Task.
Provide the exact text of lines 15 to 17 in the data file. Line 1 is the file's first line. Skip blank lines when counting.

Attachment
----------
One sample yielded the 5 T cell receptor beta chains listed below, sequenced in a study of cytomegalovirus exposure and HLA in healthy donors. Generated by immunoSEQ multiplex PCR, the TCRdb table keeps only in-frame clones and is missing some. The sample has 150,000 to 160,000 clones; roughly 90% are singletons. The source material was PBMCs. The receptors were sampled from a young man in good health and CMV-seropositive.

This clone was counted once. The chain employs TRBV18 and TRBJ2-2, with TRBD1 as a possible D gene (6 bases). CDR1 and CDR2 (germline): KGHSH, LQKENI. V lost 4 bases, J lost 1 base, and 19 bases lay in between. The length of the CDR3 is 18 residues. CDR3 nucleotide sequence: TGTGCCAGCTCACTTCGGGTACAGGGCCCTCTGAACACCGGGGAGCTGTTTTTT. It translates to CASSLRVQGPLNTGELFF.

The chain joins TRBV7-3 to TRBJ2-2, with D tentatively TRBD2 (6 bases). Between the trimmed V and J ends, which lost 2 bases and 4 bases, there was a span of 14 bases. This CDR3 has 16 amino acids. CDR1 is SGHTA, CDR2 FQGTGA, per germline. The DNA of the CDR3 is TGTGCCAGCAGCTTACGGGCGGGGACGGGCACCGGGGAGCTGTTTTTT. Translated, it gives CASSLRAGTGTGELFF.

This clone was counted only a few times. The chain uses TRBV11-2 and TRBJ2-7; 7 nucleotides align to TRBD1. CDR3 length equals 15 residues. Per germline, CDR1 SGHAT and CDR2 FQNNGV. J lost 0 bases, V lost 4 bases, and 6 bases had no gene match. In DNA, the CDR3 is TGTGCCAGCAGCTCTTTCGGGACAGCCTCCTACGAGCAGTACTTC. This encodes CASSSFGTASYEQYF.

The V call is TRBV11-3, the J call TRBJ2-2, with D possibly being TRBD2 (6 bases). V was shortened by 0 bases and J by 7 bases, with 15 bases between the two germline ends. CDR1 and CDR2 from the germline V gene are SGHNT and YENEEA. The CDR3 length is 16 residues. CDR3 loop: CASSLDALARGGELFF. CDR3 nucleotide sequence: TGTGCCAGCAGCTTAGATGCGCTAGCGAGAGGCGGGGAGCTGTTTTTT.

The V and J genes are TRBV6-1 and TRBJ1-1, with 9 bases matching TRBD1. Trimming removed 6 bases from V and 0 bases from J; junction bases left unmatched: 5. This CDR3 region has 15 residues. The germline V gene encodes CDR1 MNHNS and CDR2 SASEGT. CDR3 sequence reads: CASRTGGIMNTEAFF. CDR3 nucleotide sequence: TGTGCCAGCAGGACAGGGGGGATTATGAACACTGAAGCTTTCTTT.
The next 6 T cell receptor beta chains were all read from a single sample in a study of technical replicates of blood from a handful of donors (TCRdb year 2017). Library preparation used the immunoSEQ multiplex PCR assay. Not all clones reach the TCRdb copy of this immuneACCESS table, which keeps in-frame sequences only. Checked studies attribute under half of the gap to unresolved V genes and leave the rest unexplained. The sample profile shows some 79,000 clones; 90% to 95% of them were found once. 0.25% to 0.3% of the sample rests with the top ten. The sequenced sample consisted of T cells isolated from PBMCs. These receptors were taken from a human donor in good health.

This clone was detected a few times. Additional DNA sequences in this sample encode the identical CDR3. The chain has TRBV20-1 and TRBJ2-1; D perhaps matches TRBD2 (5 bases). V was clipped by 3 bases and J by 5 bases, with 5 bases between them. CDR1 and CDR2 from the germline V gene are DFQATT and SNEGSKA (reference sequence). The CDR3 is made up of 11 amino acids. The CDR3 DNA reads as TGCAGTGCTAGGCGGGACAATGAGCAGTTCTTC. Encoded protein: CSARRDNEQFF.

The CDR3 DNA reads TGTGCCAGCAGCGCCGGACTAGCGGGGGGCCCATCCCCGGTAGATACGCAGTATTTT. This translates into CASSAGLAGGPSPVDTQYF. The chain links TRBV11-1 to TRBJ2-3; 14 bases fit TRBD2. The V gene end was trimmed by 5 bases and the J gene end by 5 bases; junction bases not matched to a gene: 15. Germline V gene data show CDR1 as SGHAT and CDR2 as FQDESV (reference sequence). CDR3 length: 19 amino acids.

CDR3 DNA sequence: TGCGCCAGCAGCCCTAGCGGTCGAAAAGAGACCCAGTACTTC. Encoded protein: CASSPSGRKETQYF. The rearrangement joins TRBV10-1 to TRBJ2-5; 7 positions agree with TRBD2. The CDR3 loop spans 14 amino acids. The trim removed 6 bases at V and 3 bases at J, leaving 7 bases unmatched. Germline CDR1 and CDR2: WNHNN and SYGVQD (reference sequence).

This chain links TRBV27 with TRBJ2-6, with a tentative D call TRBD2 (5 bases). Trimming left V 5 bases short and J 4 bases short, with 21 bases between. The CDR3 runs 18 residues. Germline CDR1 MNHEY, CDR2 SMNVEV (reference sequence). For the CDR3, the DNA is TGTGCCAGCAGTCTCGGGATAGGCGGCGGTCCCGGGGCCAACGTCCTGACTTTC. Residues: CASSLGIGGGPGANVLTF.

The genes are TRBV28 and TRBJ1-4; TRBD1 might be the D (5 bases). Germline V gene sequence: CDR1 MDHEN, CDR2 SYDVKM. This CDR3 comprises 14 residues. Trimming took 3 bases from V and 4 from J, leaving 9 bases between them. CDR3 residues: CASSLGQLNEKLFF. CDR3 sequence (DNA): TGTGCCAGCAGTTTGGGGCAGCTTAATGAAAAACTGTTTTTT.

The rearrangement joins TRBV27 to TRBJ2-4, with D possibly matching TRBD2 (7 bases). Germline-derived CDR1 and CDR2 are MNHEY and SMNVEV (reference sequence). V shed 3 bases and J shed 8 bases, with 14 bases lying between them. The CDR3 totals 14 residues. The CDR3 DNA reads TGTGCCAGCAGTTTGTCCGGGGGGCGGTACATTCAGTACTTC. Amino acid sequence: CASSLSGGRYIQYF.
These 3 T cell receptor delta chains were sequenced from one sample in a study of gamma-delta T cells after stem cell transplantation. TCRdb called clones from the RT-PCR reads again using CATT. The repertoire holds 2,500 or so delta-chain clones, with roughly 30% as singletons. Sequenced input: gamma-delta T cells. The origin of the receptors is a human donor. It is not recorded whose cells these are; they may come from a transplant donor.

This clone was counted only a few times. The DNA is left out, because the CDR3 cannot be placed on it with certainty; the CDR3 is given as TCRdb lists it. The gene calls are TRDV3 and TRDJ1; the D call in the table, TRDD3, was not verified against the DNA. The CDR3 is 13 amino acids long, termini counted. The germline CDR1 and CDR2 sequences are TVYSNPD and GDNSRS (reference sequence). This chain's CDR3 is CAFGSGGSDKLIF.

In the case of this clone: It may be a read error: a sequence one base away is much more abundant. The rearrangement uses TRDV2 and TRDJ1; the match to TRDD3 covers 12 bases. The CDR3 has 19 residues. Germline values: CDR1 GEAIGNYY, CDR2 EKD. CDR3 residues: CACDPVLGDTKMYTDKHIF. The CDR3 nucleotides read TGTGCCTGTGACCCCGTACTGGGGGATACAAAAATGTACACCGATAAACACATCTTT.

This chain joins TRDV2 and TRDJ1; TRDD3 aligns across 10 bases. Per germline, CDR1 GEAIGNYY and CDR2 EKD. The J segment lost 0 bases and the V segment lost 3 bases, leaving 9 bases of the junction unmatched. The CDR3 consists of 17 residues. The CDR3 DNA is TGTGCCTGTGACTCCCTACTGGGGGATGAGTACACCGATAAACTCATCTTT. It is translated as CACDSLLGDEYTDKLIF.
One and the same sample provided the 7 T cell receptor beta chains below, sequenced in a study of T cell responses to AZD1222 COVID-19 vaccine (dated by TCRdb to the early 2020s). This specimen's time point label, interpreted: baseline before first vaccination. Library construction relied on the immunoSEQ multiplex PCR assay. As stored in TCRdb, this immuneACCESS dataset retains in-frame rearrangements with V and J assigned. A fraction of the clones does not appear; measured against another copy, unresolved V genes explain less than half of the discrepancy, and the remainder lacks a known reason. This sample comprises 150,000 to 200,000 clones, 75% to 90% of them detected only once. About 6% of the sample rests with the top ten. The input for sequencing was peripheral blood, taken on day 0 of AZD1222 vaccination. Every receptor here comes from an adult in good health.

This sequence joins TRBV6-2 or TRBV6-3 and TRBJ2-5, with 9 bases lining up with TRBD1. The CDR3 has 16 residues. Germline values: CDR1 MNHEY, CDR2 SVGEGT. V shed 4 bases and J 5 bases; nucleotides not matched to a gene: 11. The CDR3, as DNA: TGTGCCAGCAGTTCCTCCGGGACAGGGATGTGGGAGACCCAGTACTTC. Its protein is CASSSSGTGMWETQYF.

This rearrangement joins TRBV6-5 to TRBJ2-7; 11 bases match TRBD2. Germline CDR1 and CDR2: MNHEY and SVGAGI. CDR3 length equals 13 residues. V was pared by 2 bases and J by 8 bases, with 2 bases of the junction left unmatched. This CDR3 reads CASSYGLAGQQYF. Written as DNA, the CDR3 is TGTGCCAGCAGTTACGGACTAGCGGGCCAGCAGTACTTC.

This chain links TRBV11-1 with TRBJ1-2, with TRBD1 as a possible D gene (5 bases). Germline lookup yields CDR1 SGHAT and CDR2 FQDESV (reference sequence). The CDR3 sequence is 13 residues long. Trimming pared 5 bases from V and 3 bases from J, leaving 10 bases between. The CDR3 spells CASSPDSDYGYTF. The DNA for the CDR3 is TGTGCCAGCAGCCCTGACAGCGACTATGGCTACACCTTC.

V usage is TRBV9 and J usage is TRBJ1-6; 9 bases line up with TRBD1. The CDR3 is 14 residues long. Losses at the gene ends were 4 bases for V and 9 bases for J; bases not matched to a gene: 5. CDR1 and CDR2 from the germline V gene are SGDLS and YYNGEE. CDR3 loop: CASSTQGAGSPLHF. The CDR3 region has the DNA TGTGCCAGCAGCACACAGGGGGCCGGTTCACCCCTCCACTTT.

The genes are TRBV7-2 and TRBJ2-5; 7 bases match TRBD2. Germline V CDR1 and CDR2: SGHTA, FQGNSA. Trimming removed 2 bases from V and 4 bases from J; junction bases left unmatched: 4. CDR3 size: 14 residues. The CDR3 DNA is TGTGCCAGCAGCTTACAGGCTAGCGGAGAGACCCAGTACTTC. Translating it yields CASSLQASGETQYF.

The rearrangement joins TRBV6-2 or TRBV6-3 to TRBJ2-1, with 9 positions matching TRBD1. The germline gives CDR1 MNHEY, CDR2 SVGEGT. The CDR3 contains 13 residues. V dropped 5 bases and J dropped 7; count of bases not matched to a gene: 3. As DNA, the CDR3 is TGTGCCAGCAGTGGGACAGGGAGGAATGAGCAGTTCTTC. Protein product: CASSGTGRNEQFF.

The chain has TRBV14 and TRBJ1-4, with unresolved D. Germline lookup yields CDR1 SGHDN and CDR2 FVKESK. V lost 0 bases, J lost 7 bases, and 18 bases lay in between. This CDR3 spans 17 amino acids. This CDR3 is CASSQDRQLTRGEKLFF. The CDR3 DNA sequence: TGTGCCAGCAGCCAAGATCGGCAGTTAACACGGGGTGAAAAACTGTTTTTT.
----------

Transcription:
This clone was counted only a few times. The DNA is left out, because the CDR3 cannot be placed on it with certainty; the CDR3 is given as TCRdb lists it. The gene calls are TRDV3 and TRDJ1; the D call in the table, TRDD3, was not verified against the DNA. The CDR3 is 13 amino acids long, termini counted. The germline CDR1 and CDR2 sequences are TVYSNPD and GDNSRS (reference sequence). This chain's CDR3 is CAFGSGGSDKLIF.

In the case of this clone: It may be a read error: a sequence one base away is much more abundant. The rearrangement uses TRDV2 and TRDJ1; the match to TRDD3 covers 12 bases. The CDR3 has 19 residues. Germline values: CDR1 GEAIGNYY, CDR2 EKD. CDR3 residues: CACDPVLGDTKMYTDKHIF. The CDR3 nucleotides read TGTGCCTGTGACCCCGTACTGGGGGATACAAAAATGTACACCGATAAACACATCTTT.

This chain joins TRDV2 and TRDJ1; TRDD3 aligns across 10 bases. Per germline, CDR1 GEAIGNYY and CDR2 EKD. The J segment lost 0 bases and the V segment lost 3 bases, leaving 9 bases of the junction unmatched. The CDR3 consists of 17 residues. The CDR3 DNA is TGTGCCTGTGACTCCCTACTGGGGGATGAGTACACCGATAAACTCATCTTT. It is translated as CACDSLLGDEYTDKLIF.